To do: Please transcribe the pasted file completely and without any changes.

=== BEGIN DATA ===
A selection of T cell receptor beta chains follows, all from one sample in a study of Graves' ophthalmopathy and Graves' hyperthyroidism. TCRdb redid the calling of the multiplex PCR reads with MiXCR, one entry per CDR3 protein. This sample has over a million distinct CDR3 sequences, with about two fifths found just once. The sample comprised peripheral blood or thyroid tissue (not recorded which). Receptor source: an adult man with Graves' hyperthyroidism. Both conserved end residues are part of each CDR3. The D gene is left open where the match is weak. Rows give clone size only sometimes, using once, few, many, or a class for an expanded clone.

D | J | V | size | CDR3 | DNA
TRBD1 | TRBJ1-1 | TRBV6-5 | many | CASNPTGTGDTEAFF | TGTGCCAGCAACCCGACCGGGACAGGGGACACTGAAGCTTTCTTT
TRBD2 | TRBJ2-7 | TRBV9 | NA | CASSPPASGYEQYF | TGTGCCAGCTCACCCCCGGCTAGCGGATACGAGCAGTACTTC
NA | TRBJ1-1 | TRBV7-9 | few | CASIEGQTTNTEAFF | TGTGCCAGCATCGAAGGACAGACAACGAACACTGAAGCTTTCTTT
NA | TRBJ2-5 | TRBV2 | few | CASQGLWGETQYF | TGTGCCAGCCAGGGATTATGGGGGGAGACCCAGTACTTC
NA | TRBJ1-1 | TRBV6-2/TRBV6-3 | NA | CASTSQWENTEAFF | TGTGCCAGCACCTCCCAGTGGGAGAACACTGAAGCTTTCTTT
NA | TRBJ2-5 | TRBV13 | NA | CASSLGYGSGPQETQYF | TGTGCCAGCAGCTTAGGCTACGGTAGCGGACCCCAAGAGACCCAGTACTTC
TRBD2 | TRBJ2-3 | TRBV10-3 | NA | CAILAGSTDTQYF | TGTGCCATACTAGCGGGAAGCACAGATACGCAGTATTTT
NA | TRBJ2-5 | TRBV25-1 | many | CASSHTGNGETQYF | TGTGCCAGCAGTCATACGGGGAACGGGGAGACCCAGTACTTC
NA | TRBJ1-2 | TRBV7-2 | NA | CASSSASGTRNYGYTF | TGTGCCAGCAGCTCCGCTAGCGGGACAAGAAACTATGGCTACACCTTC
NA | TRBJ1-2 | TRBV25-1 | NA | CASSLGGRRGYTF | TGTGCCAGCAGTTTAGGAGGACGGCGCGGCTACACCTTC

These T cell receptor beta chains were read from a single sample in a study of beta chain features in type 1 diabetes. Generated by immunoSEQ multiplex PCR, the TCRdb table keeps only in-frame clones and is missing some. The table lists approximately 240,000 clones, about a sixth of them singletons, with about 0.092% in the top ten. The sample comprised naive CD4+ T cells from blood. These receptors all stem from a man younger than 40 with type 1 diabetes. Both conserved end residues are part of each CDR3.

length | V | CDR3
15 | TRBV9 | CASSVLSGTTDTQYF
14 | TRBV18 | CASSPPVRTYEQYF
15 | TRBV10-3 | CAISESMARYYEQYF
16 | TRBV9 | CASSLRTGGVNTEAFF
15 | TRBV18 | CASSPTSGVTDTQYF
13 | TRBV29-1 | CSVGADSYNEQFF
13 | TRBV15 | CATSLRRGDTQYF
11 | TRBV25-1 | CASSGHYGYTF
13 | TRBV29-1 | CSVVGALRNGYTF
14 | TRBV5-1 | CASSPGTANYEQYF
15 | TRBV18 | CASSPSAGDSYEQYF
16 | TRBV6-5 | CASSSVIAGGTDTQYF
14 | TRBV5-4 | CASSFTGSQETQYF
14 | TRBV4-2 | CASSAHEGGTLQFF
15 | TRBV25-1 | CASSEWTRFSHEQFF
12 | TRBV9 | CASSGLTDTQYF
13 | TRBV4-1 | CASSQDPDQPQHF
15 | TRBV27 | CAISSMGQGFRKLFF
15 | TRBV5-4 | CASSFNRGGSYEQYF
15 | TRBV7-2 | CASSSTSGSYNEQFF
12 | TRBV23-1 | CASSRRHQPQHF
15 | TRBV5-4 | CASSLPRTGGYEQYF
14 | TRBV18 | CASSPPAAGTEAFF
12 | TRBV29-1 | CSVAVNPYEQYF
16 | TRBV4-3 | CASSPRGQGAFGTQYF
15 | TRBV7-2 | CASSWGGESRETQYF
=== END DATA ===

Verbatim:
A selection of T cell receptor beta chains follows, all from one sample in a study of Graves' ophthalmopathy and Graves' hyperthyroidism. TCRdb redid the calling of the multiplex PCR reads with MiXCR, one entry per CDR3 protein. This sample has over a million distinct CDR3 sequences, with about two fifths found just once. The sample comprised peripheral blood or thyroid tissue (not recorded which). Receptor source: an adult man with Graves' hyperthyroidism. Both conserved end residues are part of each CDR3. The D gene is left open where the match is weak. Rows give clone size only sometimes, using once, few, many, or a class for an expanded clone.

D | J | V | size | CDR3 | DNA
TRBD1 | TRBJ1-1 | TRBV6-5 | many | CASNPTGTGDTEAFF | TGTGCCAGCAACCCGACCGGGACAGGGGACACTGAAGCTTTCTTT
TRBD2 | TRBJ2-7 | TRBV9 | NA | CASSPPASGYEQYF | TGTGCCAGCTCACCCCCGGCTAGCGGATACGAGCAGTACTTC
NA | TRBJ1-1 | TRBV7-9 | few | CASIEGQTTNTEAFF | TGTGCCAGCATCGAAGGACAGACAACGAACACTGAAGCTTTCTTT
NA | TRBJ2-5 | TRBV2 | few | CASQGLWGETQYF | TGTGCCAGCCAGGGATTATGGGGGGAGACCCAGTACTTC
NA | TRBJ1-1 | TRBV6-2/TRBV6-3 | NA | CASTSQWENTEAFF | TGTGCCAGCACCTCCCAGTGGGAGAACACTGAAGCTTTCTTT
NA | TRBJ2-5 | TRBV13 | NA | CASSLGYGSGPQETQYF | TGTGCCAGCAGCTTAGGCTACGGTAGCGGACCCCAAGAGACCCAGTACTTC
TRBD2 | TRBJ2-3 | TRBV10-3 | NA | CAILAGSTDTQYF | TGTGCCATACTAGCGGGAAGCACAGATACGCAGTATTTT
NA | TRBJ2-5 | TRBV25-1 | many | CASSHTGNGETQYF | TGTGCCAGCAGTCATACGGGGAACGGGGAGACCCAGTACTTC
NA | TRBJ1-2 | TRBV7-2 | NA | CASSSASGTRNYGYTF | TGTGCCAGCAGCTCCGCTAGCGGGACAAGAAACTATGGCTACACCTTC
NA | TRBJ1-2 | TRBV25-1 | NA | CASSLGGRRGYTF | TGTGCCAGCAGTTTAGGAGGACGGCGCGGCTACACCTTC

These T cell receptor beta chains were read from a single sample in a study of beta chain features in type 1 diabetes. Generated by immunoSEQ multiplex PCR, the TCRdb table keeps only in-frame clones and is missing some. The table lists approximately 240,000 clones, about a sixth of them singletons, with about 0.092% in the top ten. The sample comprised naive CD4+ T cells from blood. These receptors all stem from a man younger than 40 with type 1 diabetes. Both conserved end residues are part of each CDR3.

length | V | CDR3
15 | TRBV9 | CASSVLSGTTDTQYF
14 | TRBV18 | CASSPPVRTYEQYF
15 | TRBV10-3 | CAISESMARYYEQYF
16 | TRBV9 | CASSLRTGGVNTEAFF
15 | TRBV18 | CASSPTSGVTDTQYF
13 | TRBV29-1 | CSVGADSYNEQFF
13 | TRBV15 | CATSLRRGDTQYF
11 | TRBV25-1 | CASSGHYGYTF
13 | TRBV29-1 | CSVVGALRNGYTF
14 | TRBV5-1 | CASSPGTANYEQYF
15 | TRBV18 | CASSPSAGDSYEQYF
16 | TRBV6-5 | CASSSVIAGGTDTQYF
14 | TRBV5-4 | CASSFTGSQETQYF
14 | TRBV4-2 | CASSAHEGGTLQFF
15 | TRBV25-1 | CASSEWTRFSHEQFF
12 | TRBV9 | CASSGLTDTQYF
13 | TRBV4-1 | CASSQDPDQPQHF
15 | TRBV27 | CAISSMGQGFRKLFF
15 | TRBV5-4 | CASSFNRGGSYEQYF
15 | TRBV7-2 | CASSSTSGSYNEQFF
12 | TRBV23-1 | CASSRRHQPQHF
15 | TRBV5-4 | CASSLPRTGGYEQYF
14 | TRBV18 | CASSPPAAGTEAFF
12 | TRBV29-1 | CSVAVNPYEQYF
16 | TRBV4-3 | CASSPRGQGAFGTQYF
15 | TRBV7-2 | CASSWGGESRETQYF